In Enugu State like several societies of the world, many aspects of reproductive rights contradicts the cultural and religious norms and practices with regards to gender and reproductive issues. Typically, prevalent cultural values encourage large family size and discourage contraceptives. Cultural norms and practices restrict the ability of women to openly discuss and make decisions with their spouses, (Blank, 2001). They are thus denied in many instances, among other reproductive rights the right to choose, in agreement with their husbands the number of children they wish to bear. Furthermore, there is also the high premium on the male child. Women are forced to have at least an heir and a spare, resulting in some cases to larger family sizes than actually desired, as they attempt to fulfill this marital obligation.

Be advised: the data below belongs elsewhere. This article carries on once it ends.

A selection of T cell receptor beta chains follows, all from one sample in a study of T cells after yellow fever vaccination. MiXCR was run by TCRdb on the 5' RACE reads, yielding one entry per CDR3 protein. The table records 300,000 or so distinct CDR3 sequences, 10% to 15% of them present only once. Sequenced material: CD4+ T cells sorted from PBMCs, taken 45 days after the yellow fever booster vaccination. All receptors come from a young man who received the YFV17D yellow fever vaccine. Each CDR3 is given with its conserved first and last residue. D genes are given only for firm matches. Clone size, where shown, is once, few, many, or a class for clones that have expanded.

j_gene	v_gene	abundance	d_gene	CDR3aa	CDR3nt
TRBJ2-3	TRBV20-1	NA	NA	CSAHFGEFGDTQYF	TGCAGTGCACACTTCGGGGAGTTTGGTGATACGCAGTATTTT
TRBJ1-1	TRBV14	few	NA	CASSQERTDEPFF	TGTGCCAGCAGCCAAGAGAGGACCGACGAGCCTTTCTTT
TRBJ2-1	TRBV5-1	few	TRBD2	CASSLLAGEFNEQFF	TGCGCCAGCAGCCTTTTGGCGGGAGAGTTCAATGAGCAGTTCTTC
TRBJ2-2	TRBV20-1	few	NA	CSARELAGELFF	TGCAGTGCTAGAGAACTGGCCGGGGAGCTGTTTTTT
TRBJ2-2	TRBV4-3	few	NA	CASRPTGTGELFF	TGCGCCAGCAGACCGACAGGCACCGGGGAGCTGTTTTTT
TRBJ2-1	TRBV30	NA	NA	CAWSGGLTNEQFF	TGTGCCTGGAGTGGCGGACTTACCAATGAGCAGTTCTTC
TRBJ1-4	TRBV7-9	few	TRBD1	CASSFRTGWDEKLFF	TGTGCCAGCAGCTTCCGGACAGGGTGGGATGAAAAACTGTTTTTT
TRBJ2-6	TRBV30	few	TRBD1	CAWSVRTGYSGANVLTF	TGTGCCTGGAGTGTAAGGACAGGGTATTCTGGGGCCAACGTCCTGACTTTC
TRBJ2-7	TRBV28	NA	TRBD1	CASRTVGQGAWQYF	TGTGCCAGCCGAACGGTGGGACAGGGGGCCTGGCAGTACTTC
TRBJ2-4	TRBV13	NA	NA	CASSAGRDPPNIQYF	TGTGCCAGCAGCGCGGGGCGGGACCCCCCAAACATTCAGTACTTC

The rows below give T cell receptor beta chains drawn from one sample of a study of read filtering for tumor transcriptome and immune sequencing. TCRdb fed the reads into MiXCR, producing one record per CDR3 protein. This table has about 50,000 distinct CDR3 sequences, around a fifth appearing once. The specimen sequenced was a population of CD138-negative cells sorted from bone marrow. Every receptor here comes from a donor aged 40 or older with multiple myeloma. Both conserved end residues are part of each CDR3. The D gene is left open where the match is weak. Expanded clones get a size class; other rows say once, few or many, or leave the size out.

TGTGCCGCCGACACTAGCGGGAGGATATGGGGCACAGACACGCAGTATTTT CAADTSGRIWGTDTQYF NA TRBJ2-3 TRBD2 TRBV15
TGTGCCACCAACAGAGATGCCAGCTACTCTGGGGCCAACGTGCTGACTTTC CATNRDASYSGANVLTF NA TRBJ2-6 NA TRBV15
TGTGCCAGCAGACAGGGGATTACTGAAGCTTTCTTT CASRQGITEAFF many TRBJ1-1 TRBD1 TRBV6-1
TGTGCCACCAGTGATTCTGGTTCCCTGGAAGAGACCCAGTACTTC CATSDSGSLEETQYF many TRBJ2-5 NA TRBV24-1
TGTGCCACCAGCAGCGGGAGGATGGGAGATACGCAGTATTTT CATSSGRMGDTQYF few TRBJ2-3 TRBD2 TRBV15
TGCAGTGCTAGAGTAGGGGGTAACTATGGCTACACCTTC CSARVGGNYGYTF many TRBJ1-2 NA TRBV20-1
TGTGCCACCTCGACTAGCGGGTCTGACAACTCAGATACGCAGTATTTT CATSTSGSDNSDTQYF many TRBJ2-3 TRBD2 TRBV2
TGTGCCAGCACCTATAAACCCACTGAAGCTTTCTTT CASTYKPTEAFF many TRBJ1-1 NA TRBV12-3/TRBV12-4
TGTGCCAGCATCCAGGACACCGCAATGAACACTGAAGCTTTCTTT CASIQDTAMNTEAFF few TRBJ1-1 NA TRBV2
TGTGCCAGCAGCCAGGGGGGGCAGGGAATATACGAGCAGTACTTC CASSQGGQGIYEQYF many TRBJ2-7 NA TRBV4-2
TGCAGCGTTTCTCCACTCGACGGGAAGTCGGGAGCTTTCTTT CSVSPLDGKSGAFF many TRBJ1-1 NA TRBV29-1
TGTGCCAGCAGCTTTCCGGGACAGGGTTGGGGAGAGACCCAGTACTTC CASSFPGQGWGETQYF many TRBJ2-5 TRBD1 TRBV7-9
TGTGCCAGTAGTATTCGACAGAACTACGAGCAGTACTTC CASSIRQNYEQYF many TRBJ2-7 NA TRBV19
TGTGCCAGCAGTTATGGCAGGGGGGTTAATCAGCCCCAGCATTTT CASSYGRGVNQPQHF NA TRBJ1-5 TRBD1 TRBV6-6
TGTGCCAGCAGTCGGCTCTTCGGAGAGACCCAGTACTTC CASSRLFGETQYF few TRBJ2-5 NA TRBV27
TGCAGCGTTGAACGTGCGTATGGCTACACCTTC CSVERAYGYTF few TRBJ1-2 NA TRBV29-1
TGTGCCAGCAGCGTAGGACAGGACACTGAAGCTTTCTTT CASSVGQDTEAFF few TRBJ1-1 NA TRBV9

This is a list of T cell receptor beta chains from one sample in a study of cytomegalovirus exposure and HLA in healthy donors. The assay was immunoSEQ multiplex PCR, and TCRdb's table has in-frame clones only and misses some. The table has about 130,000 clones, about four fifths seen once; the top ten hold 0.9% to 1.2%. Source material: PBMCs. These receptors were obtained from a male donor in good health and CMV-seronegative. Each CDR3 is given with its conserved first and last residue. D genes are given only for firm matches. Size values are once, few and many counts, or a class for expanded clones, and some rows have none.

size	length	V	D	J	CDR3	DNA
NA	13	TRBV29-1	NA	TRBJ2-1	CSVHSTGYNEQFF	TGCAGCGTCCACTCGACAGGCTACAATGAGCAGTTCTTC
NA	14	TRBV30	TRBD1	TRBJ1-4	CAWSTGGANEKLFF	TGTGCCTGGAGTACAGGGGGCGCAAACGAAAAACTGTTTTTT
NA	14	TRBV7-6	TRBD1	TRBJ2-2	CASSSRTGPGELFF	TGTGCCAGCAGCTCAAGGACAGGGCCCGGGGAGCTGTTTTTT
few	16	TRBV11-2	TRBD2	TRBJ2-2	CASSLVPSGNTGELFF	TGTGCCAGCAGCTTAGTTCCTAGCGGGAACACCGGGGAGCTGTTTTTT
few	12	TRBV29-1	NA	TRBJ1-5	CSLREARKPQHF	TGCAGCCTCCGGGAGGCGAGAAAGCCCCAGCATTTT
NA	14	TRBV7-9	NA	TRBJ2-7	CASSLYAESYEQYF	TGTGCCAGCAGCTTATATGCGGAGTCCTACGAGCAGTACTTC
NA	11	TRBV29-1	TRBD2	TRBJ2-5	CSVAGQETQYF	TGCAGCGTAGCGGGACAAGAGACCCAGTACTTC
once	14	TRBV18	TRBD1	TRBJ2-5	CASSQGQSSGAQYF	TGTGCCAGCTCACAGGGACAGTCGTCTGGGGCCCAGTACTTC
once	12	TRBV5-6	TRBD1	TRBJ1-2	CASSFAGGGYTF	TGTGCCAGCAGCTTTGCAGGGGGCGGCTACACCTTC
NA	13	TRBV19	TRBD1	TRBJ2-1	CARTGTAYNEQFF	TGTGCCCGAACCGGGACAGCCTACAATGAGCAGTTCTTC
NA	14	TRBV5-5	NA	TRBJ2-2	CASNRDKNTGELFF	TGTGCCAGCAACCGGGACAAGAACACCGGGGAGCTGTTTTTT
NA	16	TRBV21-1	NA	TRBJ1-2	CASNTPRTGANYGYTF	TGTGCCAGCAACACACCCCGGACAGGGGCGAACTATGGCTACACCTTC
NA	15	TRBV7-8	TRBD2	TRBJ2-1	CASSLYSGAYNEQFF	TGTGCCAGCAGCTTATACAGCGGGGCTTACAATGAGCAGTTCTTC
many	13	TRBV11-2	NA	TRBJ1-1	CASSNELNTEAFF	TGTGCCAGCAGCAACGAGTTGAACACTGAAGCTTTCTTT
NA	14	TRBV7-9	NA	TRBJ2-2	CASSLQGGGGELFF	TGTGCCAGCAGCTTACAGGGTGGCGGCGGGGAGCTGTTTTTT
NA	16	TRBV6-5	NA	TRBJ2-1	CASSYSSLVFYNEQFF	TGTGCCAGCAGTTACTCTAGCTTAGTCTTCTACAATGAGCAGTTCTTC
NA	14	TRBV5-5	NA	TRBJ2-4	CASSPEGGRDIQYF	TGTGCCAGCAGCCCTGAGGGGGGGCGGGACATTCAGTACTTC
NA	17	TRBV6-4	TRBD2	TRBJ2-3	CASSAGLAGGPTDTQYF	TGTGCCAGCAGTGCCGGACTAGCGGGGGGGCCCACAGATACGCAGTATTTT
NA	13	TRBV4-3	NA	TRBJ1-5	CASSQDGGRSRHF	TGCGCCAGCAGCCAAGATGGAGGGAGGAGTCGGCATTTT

The inability of women to take active part in decision making concerning the desired family size, in Enugu has in recent times become a contested issue following the rising level of awareness among women on reproductive rights. This situation is not surprising in the face of low prioritization accorded to reproductive rights by the various tiers of government. Although the development of reproductive rights from Human Rights took its root in 1968, its domestication and implementation are yet to be achieved in Nigeria, at both local and national government levels. This is despite the fact that Nigeria is a signatory to this convention. The government and its agencies generally ignore the reproductive rights of women. This contributes to a general lack of awareness of these rights by the populace. Cook (2011) noted that through governmental neglect of their reproductive rights, the human rights of women all over the world are sometimes also violated.